Americans belonging to Generation Y not really attracted by cars

Article by Christian A., on July 6, 2012

For many Americans who belong in the Generation Y (ages 16-34), driving has become more of a chore than a rite of passage. The National Household Travel Survey of the federal government said that from 2001 to 2009, the average annual number of vehicle-miles traveled by people in this category fell by 23%, from 10,300 to 7,900 miles. What Millennials did more of was to ride bicycles, take public transportation and depend on virtual media. T

hey’re reluctant to know how to drive or be a car owner. Generation Y is a significant marketing demographic that covers 80 million U.S. residents aged from 16 to 34. This group is larger than even that of the post-World War II baby-boom generation. However, it didn’t go through the middle-class expansion that motivated the consumer habits of the earlier group.

This phenomenon is being studied by California-based think tank, the Frontier Group. Tony Dudzik, a senior policy analyst of this group, said that instead of getting a driver’s license or car, what signalled being a grown-up for this generation is getting their first cellphone. U.S. residents began driving less sometime in the turn of the 21st century, a trend that many young people have embraced.

It was during the 2012 North American International Auto Show that Hyundai Motor America first presented to the world the new 2013 Hyundai Veloster Turbo. This latest offering from Hyundai will be powered with the turbocharged four-cylinder 1.6-liter GDI engine that can deliver 201 hp at 6,000 rpm with peak torque of 195 lb.-ft. available from a wide range starting at 1,750 rpm and all the way to 4,500 rpm.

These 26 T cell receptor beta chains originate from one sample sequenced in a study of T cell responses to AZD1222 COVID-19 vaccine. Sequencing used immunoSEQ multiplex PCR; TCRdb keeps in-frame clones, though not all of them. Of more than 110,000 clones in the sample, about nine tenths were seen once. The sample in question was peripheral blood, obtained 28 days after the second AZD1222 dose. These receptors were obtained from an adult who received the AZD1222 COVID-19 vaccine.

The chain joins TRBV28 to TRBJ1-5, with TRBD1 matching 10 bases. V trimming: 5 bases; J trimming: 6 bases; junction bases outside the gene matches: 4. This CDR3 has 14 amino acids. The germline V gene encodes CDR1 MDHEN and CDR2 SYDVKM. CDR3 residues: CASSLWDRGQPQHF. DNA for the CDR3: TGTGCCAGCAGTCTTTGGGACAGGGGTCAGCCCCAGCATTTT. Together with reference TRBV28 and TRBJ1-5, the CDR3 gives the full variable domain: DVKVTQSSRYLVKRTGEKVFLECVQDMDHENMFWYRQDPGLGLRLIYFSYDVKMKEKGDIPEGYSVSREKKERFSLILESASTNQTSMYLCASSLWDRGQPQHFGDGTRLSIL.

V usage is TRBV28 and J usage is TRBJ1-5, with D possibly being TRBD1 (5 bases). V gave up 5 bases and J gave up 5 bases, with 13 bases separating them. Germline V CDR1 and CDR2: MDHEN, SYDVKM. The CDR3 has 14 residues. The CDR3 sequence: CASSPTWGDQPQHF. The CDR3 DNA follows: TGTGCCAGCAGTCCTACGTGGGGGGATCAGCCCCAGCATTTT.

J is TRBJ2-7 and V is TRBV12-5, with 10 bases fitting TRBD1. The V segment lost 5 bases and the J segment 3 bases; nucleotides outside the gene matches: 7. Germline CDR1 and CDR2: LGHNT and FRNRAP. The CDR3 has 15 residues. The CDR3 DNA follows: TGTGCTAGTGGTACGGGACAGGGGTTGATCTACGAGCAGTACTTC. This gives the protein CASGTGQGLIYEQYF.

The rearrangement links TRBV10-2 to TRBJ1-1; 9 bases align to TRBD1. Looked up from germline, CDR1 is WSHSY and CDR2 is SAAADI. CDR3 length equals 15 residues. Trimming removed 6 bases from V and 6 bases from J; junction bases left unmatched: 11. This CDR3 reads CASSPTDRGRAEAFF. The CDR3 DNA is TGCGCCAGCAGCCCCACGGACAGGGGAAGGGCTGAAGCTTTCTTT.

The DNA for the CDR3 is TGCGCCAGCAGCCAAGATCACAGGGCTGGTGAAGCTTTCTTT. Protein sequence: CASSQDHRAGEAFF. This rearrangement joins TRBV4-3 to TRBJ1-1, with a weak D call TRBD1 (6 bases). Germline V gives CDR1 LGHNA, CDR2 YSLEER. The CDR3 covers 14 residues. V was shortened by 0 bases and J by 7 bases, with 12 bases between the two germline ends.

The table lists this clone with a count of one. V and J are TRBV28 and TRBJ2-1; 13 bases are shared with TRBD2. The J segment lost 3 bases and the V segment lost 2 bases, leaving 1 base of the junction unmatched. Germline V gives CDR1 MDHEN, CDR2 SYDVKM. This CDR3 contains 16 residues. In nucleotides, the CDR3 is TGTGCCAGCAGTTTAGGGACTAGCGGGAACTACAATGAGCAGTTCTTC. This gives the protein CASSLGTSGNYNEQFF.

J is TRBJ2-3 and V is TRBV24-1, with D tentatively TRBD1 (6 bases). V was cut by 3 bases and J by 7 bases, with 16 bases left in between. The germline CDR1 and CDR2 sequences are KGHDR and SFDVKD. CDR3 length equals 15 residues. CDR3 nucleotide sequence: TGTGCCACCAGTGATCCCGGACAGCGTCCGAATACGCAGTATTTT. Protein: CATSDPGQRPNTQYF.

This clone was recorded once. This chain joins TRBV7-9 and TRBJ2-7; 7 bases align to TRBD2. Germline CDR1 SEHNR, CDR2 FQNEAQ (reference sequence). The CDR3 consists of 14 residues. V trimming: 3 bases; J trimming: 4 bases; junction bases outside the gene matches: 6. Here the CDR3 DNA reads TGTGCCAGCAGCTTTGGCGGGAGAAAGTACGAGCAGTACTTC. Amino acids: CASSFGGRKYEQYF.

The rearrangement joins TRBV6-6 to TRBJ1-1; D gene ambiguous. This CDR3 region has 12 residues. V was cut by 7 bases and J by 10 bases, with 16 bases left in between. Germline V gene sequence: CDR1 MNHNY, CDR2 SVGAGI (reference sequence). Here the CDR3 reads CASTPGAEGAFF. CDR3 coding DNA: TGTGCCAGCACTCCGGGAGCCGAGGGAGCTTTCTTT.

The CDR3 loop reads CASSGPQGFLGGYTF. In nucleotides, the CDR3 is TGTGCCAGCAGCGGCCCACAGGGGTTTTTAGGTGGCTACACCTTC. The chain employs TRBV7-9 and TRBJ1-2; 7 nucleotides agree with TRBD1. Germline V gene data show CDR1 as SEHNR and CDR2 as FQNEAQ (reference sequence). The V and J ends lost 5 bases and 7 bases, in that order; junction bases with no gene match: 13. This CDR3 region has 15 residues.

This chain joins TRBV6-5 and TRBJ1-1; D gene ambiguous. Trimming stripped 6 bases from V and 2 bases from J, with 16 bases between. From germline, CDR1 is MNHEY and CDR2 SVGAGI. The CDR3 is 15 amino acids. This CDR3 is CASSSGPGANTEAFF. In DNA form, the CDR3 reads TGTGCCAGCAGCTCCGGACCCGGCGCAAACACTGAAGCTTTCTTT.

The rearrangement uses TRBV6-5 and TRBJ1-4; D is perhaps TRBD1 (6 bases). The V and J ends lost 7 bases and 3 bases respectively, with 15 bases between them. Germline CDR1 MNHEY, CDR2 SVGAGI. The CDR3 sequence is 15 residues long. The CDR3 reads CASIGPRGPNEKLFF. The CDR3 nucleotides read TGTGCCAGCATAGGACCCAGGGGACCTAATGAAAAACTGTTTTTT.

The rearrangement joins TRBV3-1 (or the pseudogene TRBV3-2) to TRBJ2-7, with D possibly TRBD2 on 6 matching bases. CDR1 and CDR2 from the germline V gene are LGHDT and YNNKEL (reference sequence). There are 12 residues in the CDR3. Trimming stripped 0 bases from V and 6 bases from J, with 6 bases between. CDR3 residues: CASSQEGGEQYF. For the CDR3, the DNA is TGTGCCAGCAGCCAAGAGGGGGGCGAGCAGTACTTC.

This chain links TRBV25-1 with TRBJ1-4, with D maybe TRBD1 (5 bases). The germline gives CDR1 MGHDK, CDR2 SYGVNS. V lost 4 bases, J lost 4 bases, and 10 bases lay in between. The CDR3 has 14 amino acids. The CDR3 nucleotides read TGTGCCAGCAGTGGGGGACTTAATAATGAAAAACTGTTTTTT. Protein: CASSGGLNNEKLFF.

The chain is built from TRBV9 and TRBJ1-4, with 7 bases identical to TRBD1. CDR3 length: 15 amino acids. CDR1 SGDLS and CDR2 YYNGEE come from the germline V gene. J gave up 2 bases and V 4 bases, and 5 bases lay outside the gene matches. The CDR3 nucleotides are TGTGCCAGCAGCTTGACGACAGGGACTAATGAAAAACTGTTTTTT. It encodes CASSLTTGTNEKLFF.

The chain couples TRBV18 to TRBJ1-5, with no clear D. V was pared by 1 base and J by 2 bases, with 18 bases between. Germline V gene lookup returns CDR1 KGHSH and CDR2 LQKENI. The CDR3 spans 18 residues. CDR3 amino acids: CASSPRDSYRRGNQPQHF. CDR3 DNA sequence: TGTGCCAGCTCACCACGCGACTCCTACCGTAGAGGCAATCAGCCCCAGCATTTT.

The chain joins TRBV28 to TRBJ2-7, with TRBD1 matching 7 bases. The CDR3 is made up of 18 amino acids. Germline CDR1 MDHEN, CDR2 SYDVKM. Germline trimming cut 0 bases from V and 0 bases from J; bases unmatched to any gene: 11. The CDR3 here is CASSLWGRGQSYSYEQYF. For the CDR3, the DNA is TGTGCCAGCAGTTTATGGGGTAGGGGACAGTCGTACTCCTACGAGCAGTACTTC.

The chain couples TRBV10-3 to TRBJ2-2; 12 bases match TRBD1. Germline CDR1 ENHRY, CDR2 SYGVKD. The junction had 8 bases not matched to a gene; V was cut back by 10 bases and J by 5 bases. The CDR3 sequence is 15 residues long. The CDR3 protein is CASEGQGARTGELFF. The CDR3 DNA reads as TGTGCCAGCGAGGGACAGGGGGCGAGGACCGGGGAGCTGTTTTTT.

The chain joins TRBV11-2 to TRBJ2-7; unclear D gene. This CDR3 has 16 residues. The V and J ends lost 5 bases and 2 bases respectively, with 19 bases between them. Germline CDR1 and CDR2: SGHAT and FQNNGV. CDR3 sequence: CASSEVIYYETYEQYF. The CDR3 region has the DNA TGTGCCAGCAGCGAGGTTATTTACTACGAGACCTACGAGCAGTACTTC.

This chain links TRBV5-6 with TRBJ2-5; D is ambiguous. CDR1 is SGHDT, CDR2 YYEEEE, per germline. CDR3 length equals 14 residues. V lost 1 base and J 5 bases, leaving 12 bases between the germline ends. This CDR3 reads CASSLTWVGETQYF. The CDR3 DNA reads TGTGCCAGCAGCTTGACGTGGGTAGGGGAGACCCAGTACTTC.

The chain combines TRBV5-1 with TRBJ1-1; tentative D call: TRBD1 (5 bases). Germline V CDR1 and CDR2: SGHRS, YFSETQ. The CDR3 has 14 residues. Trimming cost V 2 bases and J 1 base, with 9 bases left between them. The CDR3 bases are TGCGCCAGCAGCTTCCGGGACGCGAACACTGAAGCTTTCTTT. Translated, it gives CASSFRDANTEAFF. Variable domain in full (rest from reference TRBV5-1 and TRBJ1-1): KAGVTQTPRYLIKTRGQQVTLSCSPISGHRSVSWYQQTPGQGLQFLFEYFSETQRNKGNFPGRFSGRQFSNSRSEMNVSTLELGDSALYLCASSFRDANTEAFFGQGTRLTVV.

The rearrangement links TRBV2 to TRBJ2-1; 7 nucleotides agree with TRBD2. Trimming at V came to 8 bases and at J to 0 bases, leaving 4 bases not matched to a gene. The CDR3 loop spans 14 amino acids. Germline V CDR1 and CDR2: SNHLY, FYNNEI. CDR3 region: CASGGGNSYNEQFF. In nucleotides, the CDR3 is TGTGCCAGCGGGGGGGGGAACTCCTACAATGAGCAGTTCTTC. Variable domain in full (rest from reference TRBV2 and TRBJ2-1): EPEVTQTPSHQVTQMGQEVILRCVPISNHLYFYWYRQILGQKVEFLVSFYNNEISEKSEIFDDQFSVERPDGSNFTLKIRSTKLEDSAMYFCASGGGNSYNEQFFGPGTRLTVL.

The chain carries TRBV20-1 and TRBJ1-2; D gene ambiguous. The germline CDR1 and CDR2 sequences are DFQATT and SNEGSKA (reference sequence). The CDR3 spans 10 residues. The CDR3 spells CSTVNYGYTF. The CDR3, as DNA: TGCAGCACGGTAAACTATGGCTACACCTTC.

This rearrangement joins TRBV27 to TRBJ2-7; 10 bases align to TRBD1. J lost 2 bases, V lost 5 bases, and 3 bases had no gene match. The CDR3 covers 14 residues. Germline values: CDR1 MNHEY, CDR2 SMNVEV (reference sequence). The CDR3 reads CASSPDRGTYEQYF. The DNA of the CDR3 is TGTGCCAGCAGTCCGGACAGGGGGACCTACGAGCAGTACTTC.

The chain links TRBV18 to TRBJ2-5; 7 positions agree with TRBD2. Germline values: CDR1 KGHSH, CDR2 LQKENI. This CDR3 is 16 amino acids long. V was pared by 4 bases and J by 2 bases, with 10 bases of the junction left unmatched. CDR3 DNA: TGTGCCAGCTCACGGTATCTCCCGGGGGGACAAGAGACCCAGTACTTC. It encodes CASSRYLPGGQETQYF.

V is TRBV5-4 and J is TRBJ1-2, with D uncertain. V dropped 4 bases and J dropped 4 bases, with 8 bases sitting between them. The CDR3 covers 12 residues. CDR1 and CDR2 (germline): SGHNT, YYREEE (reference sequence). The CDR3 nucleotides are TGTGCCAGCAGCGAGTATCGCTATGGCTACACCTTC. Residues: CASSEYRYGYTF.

These values are not unexpected considering that the twin-scroll turbocharger of its engine has been mixed in with the GDI system resulting in that almost immediate delivery of power. Even with these performance figures, fuel economy remains to be exceptional with city estimated at 27 mpg and highway at 38 mpg. While most automakers generally utilize high performance engines, which cost more, for the twin-scroll turbochargers, Hyundai did the opposite and introduced this particular technology in its product range starting with the Sonata 2.0T.

Once the new Veloster Turbo officially arrives in the market this summer of 2012, it will go against the likes of the Mini Cooper/Clubman S, Civic Si from Honda, and GTI from Volkswagen, to name a few. Still the Veloster Turbo has an advantage mainly because its power-to-weight ratio is better compared to the competition.

It also comes with a suspension hardware set and its steering wheel that has been tuned for a sporty drive. While the new Veloster Turbo is geared to be part of the turbocharged sports coupe range of the brand, Hyundai will be unveiling as well the 2013 Genesis Coupe 2.0T (Turbo) which comes in a rear-wheel drive and that’s fitted with an engine that can deliver 274 hp.

Topics: united states, sales

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